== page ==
Many years ago I witnessed a Buccaneer do a vertical dive into the Johore Strait following loss of control and the crew ejecting. All I saw was a huge fountain of water from each wing. It was later recovered basically intact having slowed very rapidly and settled on the bottom in shallow water. If a 777 did the same it would likely do serious damage to the front end and the wings/engines would break off but the cabin may remain more or less intact and the whole lot would sink to the bottom, any air having been expelled through the damaged areas.
Fire bottle. I'm not sure even if it was in salt water for two weeks it would have corroded that quickly and if it was the real deal it could be traced by part and serial numbers if it actually was off MH 370.
Yes you have to go with the evidence that Immarsat provided which points to the south Indian Ocean. But these particular aircraft parts don't wash up on shore everyday. Also it looks to me to have been in the water about the right amount of time.
Have just enlarged and compared those 2 images of the object....I dont even think they are pics of the same object. in the first one, there is corrosion around the "screws" on the 2nd, there is none. Also, i cant find evidence of the wire attached at the top of the object in the 2nd image on the object in the first image. also, the level of surface corrosion seems to have changed between images!
If the Maldives object really is a fire bottle, the question must be asked: if a B777 is so completely smashed that a fire bottle floats free, how is it that not one other item has floated ashore nearby?
Don't know if MH370 even had fire bottles such as the one pictured, because of the phasing out of Halon systems. The Maldives are quite far from the present search area. I'd be surprised if the Inmarsat calculations were that far off. I think the engineers have done a great job helping to narrow down a search area. Plus, wouldn't other things have washed up around the same area if this bottle was from a recent crash? Replacing Halon in Fire Protection Systems: A Progress Report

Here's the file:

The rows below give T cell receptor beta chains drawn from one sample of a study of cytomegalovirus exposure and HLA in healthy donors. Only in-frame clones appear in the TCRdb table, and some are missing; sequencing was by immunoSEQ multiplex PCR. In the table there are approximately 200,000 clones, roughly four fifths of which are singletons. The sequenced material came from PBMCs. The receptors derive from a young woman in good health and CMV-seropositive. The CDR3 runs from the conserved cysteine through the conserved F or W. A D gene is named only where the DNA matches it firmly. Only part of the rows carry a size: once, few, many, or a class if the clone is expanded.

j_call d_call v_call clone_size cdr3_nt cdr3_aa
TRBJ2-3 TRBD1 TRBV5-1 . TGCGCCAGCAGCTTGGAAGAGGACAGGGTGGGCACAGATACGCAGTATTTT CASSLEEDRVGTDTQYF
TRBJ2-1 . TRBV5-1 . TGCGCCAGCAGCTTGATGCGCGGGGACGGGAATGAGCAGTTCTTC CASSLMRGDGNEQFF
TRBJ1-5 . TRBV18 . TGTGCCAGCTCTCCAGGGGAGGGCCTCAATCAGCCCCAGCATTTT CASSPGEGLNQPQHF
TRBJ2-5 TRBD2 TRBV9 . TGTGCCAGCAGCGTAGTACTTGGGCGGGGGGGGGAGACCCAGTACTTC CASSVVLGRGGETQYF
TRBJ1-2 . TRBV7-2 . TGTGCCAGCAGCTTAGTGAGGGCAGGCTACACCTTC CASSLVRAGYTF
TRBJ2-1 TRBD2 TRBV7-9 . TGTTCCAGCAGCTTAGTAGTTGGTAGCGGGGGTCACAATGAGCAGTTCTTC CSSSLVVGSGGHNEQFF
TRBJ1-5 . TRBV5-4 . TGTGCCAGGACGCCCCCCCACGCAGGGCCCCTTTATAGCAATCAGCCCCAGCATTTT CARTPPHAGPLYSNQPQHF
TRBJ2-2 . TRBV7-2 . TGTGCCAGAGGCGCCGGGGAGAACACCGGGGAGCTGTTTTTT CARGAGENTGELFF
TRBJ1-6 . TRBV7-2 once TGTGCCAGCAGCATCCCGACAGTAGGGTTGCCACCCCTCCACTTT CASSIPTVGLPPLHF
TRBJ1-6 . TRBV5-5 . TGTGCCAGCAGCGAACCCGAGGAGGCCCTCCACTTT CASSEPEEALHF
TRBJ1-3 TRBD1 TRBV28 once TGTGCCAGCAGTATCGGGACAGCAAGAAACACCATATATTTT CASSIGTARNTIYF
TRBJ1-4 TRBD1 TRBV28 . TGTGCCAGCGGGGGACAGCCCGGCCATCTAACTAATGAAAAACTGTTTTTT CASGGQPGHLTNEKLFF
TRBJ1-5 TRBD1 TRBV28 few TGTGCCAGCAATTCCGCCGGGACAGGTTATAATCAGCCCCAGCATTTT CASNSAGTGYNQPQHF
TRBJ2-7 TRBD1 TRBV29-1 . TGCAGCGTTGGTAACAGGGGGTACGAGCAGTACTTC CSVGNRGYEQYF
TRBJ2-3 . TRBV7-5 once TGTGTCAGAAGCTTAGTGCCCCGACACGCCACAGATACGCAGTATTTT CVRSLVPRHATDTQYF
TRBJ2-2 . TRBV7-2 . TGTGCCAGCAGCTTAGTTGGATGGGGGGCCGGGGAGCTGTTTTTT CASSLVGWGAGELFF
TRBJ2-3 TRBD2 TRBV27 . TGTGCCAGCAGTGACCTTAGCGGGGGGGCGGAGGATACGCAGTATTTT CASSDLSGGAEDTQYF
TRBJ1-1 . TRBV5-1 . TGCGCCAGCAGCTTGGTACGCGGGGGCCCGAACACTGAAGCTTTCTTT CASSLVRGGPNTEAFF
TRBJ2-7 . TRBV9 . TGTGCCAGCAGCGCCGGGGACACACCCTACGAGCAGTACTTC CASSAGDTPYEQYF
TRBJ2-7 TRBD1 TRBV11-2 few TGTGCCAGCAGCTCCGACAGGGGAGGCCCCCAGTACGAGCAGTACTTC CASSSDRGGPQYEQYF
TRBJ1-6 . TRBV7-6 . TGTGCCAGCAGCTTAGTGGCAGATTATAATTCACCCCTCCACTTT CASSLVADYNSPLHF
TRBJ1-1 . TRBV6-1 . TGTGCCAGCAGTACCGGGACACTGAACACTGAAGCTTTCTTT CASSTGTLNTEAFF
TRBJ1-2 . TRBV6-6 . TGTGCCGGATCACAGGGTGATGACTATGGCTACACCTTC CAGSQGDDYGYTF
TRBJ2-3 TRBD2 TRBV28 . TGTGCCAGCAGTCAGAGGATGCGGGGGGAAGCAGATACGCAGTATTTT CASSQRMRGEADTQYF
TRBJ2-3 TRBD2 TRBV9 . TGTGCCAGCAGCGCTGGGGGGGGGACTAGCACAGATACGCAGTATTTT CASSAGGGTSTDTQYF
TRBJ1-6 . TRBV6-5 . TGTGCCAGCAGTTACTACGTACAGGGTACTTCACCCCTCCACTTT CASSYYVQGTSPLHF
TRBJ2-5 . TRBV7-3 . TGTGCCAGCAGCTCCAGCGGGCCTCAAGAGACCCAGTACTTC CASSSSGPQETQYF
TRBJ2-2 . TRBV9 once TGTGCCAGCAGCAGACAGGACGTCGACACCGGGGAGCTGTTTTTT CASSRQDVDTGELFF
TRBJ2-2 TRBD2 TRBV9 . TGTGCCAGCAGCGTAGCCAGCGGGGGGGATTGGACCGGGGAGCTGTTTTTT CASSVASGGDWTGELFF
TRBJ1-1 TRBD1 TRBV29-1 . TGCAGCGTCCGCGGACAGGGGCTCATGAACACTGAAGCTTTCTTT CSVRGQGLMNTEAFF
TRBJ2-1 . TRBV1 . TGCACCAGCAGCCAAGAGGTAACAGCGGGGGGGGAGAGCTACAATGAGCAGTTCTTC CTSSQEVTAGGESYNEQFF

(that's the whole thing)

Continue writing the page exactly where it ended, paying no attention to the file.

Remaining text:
For any 777 drivers out there-would the fly by wire system and associated protections keep the plane in the flight envelope after fuel starvation and flameout (with a/p engaged and both pilots incapacitated)?Could this have led to an impact with a low vertical speed component and an airspeed just above stall speed?
I'm not a T7 driver, but logic says both engines out. Loss of hydraulics and electrical systems. It's unlikely the autopilot will stay connected in this scenario. Can a 777 pilot please confirm.
If you assume for the moment that the suspect fire bottle is indeed from MH370, is there a possible scenario wherein the fire bottle was ejected by some some sort of explosion/fire on board yet the aircraft continued to fly on for some distance?
Given the current hypothetical flight path for MH370 it appears to have turned south almost due east from the point where the bottle was found. Perhaps such an "event" (if such an event is possible) caused M370 to unexpectedly alter course and turn south. Prior to the tun south, MH370 appeared to be following known way points, yet it suddenly turned south and flew in a straight line along no established route. This might explain both the presence of the bottle (again, only if it is from MH370) and account for the satellite pings. Just a thought . . .
It may well be off an aircraft just not a 777 by the looks of it.
Another possibility is that it was part of a rocket stage that reentered the atmosphere or never fully left. You see a lot of pressure vessels make their way back down. I suppose their shape helps them to avoid being burnt to a cinder. I would say it looks a bit too clean for that though.
Looking at the images of the washed up object and the schematic my guess would be yes it's a fire bottle but no it isn't from a 777